When the Senate passed the Marketplace Fairness Act in May, a major point of contention was language exempting some small businesses from collecting sales tax on out-of-state transactions. The law said businesses with more than $1 million in annual revenue would have to collect tax for online transactions. EBay (EBAY), a vocal opponent of the bill, suggested raising the exemption to $10 million. (The company later offered a more nuanced view.)
Now the House of Representative is getting ready to take up its own Internet sales tax legislation, only here’s the rub: The small seller exemption is likely to disappear entirely, and EBay, to name one opponent of the Senate bill, seems O.K. with it.
Yesterday, House Judiciary Committee Chairman Bob Goodlatte, a Virginia Republican, set forth seven principles to guide his committee’s discussion of an Internet sales tax. These two stand out:
“Tech Neutrality. Brick & Mortar, Exclusively Online, and Brick & Click businesses should all be on equal footing. The sales tax compliance burden on online Internet sellers should not be less, but neither should it be greater than that on similarly situated offline businesses.”
“Simplicity. Governments should not stifle businesses by shifting onerous compliance requirements onto them; laws should be so simple and compliance so inexpensive and reliable as to render a small business exemption unnecessary.”
“Tech Neutrality” is straightforward, and was music to the ears of the National Retail Federation, which has argued that a loophole allowing online sellers to avoid collecting sales tax put brick-and-mortar vendors at a disadvantage.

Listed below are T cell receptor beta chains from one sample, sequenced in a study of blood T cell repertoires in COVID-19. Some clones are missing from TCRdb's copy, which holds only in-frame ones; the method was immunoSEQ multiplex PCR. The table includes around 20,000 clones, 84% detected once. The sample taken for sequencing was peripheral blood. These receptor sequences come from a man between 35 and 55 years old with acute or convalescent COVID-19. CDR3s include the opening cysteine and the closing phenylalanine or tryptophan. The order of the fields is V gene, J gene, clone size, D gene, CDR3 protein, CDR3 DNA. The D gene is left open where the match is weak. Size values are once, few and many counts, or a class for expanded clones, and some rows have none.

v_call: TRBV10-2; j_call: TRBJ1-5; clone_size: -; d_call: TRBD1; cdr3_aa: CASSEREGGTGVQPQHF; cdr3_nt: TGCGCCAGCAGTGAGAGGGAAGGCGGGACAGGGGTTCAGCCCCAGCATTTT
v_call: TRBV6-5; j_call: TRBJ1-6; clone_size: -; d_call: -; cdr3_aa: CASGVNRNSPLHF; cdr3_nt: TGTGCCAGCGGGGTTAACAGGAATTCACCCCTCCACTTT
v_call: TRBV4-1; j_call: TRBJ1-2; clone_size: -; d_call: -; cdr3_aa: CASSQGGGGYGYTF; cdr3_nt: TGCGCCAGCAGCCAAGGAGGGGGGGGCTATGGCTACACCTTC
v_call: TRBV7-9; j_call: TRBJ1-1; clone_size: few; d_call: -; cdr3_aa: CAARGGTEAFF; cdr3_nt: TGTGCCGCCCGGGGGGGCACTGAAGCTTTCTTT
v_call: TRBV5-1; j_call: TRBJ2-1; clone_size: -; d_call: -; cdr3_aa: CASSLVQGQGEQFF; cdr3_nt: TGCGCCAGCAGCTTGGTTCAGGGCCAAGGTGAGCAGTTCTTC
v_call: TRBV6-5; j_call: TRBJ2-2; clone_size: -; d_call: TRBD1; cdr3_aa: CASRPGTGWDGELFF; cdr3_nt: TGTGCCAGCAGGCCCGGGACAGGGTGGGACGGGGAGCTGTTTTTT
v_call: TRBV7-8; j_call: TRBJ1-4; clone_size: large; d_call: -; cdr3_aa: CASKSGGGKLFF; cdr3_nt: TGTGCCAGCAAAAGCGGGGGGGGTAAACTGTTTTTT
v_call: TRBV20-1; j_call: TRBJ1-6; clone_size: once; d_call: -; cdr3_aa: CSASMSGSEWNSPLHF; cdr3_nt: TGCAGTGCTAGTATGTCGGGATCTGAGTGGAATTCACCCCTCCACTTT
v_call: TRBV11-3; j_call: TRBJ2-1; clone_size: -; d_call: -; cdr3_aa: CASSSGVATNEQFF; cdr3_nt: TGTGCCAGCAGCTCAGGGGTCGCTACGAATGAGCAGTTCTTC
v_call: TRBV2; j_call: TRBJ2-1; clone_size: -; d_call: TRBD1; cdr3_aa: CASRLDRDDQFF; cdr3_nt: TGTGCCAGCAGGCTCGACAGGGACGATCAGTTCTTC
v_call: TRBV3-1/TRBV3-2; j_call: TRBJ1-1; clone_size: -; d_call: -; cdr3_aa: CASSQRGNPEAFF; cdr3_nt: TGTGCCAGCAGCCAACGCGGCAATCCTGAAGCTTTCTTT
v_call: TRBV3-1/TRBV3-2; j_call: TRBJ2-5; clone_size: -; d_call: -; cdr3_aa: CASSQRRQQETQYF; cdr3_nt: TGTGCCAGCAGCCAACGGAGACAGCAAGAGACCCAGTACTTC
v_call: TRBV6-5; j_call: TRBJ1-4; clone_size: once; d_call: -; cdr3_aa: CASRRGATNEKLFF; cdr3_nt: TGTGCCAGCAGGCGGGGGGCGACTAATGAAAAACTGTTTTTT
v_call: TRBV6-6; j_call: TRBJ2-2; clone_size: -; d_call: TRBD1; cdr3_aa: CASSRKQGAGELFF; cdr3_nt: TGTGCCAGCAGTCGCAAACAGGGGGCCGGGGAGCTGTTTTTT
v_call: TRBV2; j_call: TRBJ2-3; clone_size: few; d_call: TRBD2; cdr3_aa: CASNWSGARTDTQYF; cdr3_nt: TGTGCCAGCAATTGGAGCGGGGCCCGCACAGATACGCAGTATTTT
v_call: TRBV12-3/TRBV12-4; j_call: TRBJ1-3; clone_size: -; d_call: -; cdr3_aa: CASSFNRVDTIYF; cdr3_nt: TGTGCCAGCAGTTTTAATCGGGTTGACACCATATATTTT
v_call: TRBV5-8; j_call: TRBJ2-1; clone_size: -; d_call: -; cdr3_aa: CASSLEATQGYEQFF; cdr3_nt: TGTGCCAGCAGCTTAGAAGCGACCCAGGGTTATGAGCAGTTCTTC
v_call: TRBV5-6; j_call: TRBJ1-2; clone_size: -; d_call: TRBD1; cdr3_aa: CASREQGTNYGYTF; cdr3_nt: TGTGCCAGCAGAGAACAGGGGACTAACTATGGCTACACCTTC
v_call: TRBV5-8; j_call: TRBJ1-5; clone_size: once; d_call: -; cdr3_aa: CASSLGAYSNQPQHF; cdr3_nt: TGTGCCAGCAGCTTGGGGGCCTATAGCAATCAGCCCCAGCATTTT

“Simplicity” is a bit more complicated. Goodlatte voiced uneasiness with a small seller exemption as far back as 2012, expressing concern that such a rule would make businesses owners reluctant to grow past a certain point. Opponents of the Internet sales tax, meanwhile, like to argue that it would place an undue burden on companies that have to comply with an unwieldy mess of tax codes. Supporters point to a provision in the Senate bill requiring states to provide free tax compliance software.
“We’ve been on the record for years that we believe the small seller exemption is a relic from when the software was extremely expensive,” says FedTax Chief Executive Officer David Campbell, whose company provides business owners free tax compliance software by charging a commission to states on tax it collects. “We’ll support whatever exception Congress thinks is O.K., but we vehemently disagree that compliance has to be complex or expensive.”
EBay is also on board. The company “is very encouraged that the remote sales tax principles released today by Chairman Goodlatte address concerns that we have raised on behalf of our small business community,” says Brian Bieron, a public policy executive for the company, in a statement. (The company didn’t answer when asked whether it was possible to create a compliance framework so simple that it doesn’t require a small seller exemption.)
That doesn’t mean small business owners should count on collecting Internet sales tax, for which proposed legislation has been kicking around for at least a decade. “Just because Chairman Goodlatte released principles, doesn’t mean that it’s an endorsement of the Marketplace Fairness Act or remote sales tax collection, as some would have you believe,” says Katie McAuliffe, an executive at Grover Norquist’s Americans for Tax Reform, in a blog post.